2.  I'll lend an ear to your troubles.

 3.   I'll keep you fit and trim.

 4.   We'll look out for each other.

 5.   We'll sniff out fun together!

 6.   I'll keep you right on schedule.

 7.   I'll love you with all my heart.

 8.   We'll have a tail-waggin' good time!

 9.   We'll snuggle on a quiet evening.

10.   We'll be best friends always.


CATS
[Logan County Animal Control is thankful for pet supplies donated by individuals and Wal-Mart.]  

Warden Sheila Farmer and her assistant, Polly Farmer, look forward to assisting you.

In the cat section there are a number of wonderful cats to choose from
in a variety of colors and sizes.

Farm cats available for free!


[This 1-year-old Siamese mix is ready to be the prince of your house.]

[Meow!  I may be only a year and a half, but I'm full-grown and ready for anything. I'll purr in your lap or chase mice off your farm. Just give me a chance!]

[This beautiful female is full-grown, 2 to 3 years old and longing to purr her way into your heart.]

These animals and more are available to good homes from the Logan County Animal Control at 1515 N. Kickapoo, phone 735-3232.

Fees for animal adoption: dogs, $60/male, $65/female; cats, $35/male, $44/female. The fees include neutering and spaying.

Logan County Animal Control's hours of operation:

Sunday    closed

Monday    8 a.m. - 5 p.m.

Tuesday    8 a.m. - 5 p.m.

Wednesday    8 a.m. - 5 p.m.

Thursday    8 a.m. - 5 p.m.

Friday    8 a.m. - 3 p.m.

Saturday    closed

Warden: Sheila Farmer
Assistant:  Polly Farmer
In-house veterinarian:  Dr. Lester Thomson


Illinois-Indiana Sea Grant news

Fish profiling may help prevent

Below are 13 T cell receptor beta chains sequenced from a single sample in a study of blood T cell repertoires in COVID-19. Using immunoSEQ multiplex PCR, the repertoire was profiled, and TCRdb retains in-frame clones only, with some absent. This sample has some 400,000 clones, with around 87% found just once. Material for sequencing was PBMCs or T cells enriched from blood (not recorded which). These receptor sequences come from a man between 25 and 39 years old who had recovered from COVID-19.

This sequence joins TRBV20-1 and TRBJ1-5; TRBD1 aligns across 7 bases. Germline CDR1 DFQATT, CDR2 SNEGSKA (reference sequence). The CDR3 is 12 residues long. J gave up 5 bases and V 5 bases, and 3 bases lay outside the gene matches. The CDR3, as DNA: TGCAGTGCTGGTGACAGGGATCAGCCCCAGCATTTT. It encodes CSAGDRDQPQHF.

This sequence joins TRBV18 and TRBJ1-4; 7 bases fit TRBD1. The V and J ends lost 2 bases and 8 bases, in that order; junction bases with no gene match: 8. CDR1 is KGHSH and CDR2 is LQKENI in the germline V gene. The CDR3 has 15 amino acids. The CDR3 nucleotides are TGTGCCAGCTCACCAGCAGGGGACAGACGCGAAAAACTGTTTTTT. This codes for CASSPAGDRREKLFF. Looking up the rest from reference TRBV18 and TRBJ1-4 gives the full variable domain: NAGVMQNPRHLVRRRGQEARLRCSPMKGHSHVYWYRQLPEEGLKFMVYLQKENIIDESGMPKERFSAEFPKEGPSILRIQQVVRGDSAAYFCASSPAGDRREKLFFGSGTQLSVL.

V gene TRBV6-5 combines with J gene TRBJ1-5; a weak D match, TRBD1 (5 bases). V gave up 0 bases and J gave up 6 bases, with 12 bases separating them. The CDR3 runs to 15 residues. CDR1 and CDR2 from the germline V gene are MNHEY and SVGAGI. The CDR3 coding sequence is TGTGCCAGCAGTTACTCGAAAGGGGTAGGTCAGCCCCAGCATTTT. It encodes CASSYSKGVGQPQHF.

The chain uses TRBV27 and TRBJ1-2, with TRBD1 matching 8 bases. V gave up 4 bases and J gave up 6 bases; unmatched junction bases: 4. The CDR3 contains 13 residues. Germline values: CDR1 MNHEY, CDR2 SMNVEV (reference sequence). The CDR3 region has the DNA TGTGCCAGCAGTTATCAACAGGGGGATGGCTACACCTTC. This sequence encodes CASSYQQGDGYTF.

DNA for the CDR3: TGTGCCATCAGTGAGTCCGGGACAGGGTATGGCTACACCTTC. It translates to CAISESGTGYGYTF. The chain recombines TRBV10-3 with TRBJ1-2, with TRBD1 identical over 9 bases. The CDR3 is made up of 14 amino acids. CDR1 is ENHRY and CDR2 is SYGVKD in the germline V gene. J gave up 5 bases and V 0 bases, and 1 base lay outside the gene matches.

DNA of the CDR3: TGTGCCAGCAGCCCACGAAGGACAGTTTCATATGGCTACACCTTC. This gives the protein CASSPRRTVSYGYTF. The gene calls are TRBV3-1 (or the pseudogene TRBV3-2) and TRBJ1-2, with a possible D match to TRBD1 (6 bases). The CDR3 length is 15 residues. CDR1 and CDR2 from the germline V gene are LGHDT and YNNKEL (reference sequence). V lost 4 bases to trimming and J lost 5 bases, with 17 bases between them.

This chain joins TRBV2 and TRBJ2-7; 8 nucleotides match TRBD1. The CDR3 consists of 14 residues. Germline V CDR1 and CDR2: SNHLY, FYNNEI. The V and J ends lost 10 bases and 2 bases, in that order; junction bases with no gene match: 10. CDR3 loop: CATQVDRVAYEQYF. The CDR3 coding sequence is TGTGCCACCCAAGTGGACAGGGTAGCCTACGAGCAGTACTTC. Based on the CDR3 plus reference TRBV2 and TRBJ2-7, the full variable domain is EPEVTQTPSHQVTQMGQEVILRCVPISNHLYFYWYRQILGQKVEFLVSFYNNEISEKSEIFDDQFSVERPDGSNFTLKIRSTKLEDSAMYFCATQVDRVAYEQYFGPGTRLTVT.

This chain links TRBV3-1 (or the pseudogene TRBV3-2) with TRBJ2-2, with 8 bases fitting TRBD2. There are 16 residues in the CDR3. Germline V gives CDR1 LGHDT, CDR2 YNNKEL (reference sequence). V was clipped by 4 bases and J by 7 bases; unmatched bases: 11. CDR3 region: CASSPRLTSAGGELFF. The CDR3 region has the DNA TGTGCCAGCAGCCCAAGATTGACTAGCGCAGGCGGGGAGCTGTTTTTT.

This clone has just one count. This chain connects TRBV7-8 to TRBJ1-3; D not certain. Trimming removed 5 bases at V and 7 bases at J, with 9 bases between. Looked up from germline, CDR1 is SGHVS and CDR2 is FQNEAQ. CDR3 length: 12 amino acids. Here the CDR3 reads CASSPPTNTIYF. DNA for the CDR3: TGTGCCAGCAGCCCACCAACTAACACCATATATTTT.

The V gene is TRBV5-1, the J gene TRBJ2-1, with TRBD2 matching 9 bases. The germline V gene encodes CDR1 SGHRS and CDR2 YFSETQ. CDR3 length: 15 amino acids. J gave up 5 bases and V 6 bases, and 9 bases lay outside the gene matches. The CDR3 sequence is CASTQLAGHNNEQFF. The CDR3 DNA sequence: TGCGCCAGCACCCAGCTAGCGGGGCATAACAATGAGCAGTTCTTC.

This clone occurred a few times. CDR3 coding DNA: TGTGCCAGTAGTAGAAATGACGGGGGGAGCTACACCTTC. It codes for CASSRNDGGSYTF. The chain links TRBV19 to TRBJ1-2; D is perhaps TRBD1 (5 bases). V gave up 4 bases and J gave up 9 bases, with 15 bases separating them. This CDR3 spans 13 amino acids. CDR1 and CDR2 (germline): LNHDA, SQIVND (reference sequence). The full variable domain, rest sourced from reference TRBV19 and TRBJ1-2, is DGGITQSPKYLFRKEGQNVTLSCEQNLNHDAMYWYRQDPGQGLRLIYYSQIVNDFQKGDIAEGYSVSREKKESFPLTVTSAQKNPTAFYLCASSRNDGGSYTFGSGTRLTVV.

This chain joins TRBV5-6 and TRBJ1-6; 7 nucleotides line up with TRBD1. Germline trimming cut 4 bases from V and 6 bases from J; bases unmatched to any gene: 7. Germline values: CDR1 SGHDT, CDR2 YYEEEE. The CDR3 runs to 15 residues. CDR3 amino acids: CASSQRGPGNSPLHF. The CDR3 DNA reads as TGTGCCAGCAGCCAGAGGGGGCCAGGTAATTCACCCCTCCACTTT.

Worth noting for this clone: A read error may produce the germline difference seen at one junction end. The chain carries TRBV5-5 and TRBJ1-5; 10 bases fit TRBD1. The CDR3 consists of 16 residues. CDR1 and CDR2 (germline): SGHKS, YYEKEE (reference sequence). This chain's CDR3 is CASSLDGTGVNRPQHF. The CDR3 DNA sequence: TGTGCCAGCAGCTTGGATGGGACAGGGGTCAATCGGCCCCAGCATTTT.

future Great Lakes invasions

[DEC. 14, 2002]  URBANA Suspect profiling is a commonly used technique in the fight against crime. Now scientists are using species profiling to help prevent further introductions of invasive fish into the Great Lakes and other waterways.

"Once an invasive species becomes established in a new environment, its impact often is irreversible," said David Lodge, biologist at University of Notre Dame. But not all exotic species present a threat to the balance of an ecosystem. Many introduced species simply do not survive or do not become a nuisance.

"If we knew which ones would be likely to present problems in the future, we could focus our efforts on preventing those particular species from taking hold," said Lodge, who is a member of the Federal Invasive Species Advisory Committee.

To provide some answers, Lodge and fellow researcher Cindy Kolar developed a risk-assessment "decision tree" that environmental agencies and managers can use to predict possible culprits of tomorrow. This computer model has correctly identified nuisance fish with a high degree of accuracy.

"Ideally, environmental managers might choose to prevent all species from being introduced into an ecosystem under the credo that exotics are guilty until proven innocent, but from an economic point of view, that's not practical. Some industries, such as horticulture, depend on importing new species. We need to achieve a reasonable balance between commerce and the environment."